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Famous Jewel Thief Doris Payne, 85, Says She'll Fight Shoplifting Rap

This Sept. 23, 2005 file photo shows Doris Payne, an international jewel thief, posing in her cell at Clark County jail in Las Vegas.
Jae C. Hong | AP
This Sept. 23, 2005 file photo shows Doris Payne, an international jewel thief, posing in her cell at Clark County jail in Las Vegas.

Golden-aged jewel thief Doris Payne, who has racked up dozens of arrests in a headline-grabbing career, had a gem of an answer when she was asked about her latest run-in with the law.

"I look forward to my day in court," she told NBC News on Wednesday.

Payne, 85, relayed the comment to her attorney, who was standing next to her but would not allow her to get on the phone with a reporter.

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The lawyer, Scott McCullers, said his bling-loving client plans to plead not guilty to charges that she swiped a $690 pair of Christian Dior earrings from a Saks Fifth Avenue in an Atlanta mall on Friday.

And he suggested that she is being persecuted because of her reputation, cemented in the 2013 documentary "The Life and Crimes of Doris Payne."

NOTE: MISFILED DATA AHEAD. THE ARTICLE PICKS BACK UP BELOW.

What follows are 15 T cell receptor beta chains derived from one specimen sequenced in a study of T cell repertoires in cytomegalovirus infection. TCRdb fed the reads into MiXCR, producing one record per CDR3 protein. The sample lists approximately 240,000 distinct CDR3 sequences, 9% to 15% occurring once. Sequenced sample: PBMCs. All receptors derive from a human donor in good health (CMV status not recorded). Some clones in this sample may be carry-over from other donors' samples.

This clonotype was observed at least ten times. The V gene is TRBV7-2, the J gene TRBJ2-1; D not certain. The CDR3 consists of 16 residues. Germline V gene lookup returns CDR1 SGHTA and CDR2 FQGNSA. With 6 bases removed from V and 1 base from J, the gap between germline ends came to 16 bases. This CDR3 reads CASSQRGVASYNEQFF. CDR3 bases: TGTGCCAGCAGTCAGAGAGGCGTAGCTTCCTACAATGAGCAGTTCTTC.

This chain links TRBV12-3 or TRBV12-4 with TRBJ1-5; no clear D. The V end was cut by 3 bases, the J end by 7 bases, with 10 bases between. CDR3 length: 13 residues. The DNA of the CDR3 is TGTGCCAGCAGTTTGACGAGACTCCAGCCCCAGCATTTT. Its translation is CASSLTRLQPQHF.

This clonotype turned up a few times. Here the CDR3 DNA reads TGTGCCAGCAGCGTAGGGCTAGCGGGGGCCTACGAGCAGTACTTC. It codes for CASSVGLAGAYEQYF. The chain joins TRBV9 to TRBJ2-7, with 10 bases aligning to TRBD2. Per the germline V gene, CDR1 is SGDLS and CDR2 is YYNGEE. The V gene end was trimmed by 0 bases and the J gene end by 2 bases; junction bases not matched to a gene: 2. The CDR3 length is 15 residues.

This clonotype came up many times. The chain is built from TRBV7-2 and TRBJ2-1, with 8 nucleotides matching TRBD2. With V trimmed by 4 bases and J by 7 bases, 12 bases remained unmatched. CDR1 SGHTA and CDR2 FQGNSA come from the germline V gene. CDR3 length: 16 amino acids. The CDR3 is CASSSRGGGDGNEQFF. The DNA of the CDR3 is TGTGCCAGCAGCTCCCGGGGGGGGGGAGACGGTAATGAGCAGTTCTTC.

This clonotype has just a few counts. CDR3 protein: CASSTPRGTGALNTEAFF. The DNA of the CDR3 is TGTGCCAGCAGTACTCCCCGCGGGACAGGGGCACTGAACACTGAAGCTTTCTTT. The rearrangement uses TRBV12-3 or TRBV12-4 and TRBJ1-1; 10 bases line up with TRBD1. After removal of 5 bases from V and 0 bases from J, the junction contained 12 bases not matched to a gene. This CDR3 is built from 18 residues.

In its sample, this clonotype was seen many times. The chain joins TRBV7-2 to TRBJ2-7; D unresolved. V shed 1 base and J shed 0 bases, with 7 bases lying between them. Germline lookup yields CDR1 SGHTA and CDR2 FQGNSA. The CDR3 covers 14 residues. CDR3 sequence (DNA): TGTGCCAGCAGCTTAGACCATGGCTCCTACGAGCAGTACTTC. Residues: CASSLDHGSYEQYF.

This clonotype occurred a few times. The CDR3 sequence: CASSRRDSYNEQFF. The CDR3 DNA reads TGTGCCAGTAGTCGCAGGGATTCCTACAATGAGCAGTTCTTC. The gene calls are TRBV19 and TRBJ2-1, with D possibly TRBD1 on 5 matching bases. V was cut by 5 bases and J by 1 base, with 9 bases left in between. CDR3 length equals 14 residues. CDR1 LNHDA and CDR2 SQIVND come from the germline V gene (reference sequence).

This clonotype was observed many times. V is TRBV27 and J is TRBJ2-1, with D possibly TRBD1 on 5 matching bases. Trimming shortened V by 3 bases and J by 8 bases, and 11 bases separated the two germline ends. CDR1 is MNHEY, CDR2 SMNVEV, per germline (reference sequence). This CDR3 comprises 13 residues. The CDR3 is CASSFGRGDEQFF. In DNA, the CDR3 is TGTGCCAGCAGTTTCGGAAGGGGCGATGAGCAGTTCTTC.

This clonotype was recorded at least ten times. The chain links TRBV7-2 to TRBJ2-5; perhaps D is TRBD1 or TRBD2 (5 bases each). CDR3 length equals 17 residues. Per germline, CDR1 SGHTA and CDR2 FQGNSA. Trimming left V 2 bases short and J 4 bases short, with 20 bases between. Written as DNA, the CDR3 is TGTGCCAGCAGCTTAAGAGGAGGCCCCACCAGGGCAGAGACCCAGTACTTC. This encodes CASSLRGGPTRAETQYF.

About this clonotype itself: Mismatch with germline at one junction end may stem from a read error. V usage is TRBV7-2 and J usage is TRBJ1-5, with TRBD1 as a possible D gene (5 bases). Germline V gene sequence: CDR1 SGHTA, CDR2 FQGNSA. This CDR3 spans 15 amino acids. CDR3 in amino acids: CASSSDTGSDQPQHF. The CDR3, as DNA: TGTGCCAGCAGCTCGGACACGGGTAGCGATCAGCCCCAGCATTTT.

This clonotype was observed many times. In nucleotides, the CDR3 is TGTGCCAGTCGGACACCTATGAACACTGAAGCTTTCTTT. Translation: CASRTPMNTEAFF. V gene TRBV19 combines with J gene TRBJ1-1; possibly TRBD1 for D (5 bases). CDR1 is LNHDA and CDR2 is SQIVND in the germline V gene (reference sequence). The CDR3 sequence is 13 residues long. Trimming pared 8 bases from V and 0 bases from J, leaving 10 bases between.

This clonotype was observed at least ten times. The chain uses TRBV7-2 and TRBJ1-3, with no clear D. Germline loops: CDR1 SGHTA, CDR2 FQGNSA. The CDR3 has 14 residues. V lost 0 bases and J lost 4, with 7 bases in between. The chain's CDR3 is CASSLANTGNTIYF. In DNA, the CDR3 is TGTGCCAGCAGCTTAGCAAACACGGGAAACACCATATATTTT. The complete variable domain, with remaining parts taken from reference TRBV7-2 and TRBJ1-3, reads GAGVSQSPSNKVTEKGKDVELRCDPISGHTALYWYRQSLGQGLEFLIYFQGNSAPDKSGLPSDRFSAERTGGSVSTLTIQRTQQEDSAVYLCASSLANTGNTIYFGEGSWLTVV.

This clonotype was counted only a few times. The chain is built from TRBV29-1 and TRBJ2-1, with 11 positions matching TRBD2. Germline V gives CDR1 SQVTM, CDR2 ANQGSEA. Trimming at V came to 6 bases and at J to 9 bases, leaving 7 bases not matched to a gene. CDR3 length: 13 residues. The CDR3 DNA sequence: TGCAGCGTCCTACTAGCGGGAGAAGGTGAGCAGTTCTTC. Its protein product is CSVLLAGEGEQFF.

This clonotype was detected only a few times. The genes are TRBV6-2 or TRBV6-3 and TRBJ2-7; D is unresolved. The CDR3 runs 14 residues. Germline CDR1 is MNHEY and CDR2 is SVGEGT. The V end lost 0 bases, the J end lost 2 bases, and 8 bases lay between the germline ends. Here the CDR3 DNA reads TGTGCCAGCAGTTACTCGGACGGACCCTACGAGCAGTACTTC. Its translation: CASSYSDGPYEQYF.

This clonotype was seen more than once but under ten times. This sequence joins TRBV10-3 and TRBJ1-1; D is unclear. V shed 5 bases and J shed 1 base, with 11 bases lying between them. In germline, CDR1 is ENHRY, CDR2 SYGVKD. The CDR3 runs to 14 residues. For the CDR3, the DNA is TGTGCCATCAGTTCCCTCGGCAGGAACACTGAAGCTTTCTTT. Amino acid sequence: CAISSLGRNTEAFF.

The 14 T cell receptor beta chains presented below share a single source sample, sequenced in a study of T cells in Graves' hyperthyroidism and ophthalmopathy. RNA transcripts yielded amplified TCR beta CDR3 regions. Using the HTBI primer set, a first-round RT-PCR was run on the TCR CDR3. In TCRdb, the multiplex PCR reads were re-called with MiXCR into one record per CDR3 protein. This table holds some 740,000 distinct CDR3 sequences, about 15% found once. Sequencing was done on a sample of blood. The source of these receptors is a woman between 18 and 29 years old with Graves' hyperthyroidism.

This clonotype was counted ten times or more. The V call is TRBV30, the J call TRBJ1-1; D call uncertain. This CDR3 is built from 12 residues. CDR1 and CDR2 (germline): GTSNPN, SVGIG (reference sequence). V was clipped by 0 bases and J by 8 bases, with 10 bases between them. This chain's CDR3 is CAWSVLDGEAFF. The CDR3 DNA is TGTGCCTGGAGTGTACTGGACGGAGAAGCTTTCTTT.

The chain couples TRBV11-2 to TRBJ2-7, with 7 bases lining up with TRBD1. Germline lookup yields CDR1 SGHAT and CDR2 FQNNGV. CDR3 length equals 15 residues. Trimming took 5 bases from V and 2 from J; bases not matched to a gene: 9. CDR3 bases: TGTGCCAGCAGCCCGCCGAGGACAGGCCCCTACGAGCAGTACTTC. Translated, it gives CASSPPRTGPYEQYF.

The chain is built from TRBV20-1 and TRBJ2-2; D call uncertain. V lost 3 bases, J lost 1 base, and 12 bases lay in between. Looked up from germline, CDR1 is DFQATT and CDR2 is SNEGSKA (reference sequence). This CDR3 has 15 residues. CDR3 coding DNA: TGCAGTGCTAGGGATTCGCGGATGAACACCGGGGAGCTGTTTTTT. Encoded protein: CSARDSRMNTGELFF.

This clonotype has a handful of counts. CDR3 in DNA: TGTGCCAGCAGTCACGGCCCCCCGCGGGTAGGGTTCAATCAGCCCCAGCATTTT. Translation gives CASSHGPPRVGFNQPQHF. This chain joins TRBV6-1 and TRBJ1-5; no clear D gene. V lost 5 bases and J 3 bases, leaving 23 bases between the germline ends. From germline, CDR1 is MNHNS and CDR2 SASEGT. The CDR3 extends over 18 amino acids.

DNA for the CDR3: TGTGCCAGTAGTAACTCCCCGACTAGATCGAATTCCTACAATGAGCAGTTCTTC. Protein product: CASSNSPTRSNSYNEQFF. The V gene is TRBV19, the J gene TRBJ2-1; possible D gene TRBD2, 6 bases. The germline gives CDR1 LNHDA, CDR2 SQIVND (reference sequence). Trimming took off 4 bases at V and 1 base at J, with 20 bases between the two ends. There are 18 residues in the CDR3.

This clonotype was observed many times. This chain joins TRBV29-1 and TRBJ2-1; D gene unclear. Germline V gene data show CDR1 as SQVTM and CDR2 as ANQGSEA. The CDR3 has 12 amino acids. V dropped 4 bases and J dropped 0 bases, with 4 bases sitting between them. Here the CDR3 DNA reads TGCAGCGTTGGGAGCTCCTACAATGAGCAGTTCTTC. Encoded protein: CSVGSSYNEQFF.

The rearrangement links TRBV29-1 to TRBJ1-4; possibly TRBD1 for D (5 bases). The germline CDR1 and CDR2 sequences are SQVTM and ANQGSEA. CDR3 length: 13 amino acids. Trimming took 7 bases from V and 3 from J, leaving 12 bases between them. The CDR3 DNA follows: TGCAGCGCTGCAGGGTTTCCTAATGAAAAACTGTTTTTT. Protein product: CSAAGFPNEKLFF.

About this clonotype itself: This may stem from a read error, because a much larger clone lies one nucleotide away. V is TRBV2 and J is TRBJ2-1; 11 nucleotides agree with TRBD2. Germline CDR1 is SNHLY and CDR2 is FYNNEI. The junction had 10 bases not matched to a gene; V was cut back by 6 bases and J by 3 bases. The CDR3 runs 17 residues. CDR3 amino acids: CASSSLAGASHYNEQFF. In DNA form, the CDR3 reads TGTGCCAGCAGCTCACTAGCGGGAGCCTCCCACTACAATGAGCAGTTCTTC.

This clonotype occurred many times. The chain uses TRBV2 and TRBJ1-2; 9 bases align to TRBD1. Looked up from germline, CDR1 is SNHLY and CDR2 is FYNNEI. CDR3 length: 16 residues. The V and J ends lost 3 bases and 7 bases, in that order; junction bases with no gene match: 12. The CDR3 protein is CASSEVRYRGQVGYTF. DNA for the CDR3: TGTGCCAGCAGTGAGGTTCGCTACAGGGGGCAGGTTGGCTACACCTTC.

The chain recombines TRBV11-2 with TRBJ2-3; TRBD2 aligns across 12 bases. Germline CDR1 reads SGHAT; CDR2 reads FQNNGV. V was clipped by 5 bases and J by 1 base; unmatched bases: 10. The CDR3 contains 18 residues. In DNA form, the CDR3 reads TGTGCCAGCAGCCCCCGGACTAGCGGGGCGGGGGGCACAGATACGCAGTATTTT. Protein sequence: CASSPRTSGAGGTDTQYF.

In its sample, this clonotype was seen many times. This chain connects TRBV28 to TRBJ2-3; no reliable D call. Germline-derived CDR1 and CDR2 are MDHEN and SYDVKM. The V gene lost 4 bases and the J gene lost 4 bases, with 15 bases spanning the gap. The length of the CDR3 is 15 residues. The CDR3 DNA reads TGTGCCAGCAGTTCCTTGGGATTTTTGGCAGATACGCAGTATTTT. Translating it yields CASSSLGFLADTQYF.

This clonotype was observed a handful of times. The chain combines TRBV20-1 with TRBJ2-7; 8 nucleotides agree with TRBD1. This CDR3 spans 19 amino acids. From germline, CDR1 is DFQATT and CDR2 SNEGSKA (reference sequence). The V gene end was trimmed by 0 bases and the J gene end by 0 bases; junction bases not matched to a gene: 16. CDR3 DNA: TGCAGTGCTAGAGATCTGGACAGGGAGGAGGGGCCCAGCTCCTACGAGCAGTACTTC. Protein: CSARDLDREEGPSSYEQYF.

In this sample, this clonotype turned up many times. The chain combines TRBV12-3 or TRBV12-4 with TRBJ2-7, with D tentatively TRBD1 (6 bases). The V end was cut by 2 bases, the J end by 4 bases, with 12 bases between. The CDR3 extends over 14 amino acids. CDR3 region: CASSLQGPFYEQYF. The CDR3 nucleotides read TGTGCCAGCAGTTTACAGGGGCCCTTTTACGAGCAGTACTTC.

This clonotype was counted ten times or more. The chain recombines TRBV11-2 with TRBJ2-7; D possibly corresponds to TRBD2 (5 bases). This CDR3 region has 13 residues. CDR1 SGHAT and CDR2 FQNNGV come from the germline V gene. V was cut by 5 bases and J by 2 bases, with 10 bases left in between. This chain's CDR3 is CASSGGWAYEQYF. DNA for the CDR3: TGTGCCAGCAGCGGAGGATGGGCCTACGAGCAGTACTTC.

"This issue may simply be someone seeking to enhance their name because of the recent recognition she received," McCullers said.

"They were initially interested in charging her with trespassing," he added. "Once it was known who she was, it was turned into something else."

Atlanta Police spokesman Sgt. Warren Pickard declined to respond to the lawyer's claim that the charge was pumped up, but said the arresting officers didn't even know who Payne was until they found out she had an outstanding warrant for theft in North Carolina.

Payne, who served two years in prison for a 2011 California theft, was charged with shoplifting for the Saks incident, booked at the Fulton County Jail and later released on $2,500 bond.

McCullers said she was just visiting Atlanta.

"She's traveling, taking in some sights and enjoying her senior years," he said, adding that she had some undisclosed "health issues."

Although McCullers would not let Payne give an interview, she has spoken openly in the past about her exploits, which spanned two continents and six decades.

"I've had regrets, and I've had a good time," she told the Associated Press in 2005.